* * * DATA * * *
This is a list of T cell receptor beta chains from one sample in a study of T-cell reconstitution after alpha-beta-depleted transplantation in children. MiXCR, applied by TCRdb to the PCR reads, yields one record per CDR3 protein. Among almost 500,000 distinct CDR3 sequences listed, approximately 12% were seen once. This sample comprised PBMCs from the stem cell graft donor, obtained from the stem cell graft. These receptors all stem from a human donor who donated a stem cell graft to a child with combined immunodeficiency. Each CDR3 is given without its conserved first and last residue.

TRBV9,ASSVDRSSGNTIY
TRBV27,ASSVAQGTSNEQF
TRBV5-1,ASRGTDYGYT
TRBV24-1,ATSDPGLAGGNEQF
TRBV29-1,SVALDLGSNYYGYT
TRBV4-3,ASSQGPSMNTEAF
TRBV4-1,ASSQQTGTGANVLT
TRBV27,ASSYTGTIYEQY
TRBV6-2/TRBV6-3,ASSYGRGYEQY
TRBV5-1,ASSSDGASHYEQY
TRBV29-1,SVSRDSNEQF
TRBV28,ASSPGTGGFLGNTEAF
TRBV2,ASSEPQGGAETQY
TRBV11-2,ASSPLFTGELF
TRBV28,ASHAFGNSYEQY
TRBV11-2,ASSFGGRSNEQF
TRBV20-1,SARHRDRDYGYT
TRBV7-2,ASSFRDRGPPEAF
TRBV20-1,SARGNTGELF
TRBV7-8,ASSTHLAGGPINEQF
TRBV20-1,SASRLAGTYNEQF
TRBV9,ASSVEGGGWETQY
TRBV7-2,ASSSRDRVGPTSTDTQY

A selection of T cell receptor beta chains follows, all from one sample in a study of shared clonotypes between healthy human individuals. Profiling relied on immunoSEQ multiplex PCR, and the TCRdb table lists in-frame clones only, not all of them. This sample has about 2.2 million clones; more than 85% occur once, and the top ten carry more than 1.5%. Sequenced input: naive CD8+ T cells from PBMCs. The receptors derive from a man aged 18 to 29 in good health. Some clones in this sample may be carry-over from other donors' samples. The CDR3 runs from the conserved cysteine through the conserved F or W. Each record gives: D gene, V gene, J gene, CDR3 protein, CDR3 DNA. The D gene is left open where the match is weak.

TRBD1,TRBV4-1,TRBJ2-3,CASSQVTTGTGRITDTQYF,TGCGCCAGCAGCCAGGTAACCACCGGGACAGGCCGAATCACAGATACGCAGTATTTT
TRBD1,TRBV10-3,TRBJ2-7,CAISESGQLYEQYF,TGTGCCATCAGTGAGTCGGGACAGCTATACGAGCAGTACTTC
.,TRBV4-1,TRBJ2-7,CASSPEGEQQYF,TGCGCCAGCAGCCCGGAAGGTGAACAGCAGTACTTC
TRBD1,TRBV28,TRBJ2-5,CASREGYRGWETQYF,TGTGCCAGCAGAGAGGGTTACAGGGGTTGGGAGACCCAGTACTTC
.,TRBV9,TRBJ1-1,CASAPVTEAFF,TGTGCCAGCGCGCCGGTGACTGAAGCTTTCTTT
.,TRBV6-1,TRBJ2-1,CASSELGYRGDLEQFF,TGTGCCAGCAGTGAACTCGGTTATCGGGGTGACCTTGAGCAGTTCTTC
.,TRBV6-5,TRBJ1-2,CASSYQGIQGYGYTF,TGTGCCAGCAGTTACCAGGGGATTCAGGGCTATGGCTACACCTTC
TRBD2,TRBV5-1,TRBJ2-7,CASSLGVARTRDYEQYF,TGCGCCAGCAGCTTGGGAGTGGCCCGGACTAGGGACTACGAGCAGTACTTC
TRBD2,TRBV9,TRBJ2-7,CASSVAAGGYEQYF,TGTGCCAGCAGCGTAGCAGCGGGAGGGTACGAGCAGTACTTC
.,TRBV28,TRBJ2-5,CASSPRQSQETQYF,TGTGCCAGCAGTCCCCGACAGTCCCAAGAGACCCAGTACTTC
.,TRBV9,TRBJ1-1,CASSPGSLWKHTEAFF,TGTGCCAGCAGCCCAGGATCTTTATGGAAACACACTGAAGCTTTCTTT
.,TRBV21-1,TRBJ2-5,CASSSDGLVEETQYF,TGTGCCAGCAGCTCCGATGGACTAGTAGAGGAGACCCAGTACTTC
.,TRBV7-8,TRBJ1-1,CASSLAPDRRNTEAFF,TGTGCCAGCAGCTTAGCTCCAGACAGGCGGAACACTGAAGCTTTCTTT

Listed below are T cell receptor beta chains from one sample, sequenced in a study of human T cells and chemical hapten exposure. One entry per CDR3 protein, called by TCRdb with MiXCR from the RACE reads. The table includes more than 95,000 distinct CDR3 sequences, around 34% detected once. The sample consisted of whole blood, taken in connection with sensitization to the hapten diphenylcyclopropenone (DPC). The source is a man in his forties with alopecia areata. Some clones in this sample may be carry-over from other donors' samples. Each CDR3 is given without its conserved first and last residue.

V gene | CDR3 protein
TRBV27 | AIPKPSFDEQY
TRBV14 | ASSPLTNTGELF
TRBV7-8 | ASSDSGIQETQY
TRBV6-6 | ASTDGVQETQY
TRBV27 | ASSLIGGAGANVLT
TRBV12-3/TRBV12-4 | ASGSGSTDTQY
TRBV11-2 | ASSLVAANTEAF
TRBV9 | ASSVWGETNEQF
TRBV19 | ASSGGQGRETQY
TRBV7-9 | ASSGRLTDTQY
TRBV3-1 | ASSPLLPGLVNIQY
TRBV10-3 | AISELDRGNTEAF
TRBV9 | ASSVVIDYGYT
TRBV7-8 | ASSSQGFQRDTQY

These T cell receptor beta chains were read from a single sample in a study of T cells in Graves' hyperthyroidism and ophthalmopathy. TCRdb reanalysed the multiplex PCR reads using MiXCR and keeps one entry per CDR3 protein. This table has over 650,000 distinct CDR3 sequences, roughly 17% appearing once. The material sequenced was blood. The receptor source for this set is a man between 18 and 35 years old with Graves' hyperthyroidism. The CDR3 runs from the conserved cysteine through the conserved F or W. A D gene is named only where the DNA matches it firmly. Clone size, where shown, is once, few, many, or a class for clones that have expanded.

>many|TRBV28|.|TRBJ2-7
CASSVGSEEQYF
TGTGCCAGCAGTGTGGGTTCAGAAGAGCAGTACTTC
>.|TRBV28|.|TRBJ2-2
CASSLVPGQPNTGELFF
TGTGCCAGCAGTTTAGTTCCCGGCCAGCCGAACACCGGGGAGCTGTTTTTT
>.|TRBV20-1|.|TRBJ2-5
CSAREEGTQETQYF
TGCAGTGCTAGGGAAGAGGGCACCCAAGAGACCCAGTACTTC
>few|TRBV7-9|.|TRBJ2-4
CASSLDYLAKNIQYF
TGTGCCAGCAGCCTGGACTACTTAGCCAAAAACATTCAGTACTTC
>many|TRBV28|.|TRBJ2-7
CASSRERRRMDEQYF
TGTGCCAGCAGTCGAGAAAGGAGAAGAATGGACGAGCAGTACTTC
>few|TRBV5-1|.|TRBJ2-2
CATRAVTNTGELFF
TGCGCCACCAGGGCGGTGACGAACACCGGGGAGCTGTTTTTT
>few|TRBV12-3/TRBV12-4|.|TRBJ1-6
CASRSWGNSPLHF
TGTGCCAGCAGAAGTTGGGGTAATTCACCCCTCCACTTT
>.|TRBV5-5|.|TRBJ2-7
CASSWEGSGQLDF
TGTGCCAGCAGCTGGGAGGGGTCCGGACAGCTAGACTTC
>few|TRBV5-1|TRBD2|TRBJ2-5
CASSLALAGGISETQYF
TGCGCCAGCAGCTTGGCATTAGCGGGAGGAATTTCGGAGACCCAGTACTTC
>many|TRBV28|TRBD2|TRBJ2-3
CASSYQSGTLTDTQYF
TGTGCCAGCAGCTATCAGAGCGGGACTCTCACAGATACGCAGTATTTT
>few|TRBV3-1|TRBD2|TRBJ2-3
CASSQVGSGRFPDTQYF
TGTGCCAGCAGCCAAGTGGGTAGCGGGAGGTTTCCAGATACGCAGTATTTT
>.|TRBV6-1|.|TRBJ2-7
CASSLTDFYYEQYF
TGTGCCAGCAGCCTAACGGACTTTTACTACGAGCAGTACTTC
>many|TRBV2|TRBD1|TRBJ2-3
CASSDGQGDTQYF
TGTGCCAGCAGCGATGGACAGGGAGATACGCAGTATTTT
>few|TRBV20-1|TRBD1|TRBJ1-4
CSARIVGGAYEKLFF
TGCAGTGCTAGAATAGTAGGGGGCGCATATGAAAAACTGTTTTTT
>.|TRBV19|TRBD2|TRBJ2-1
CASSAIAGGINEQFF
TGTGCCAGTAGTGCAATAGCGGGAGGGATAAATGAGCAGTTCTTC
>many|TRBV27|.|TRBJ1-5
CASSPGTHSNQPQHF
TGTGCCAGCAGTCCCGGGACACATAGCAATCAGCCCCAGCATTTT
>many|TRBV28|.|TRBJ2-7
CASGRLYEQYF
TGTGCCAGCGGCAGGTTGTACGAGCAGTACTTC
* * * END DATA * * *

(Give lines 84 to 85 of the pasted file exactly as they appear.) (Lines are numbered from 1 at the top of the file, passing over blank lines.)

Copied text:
CASSYQSGTLTDTQYF
TGTGCCAGCAGCTATCAGAGCGGGACTCTCACAGATACGCAGTATTTT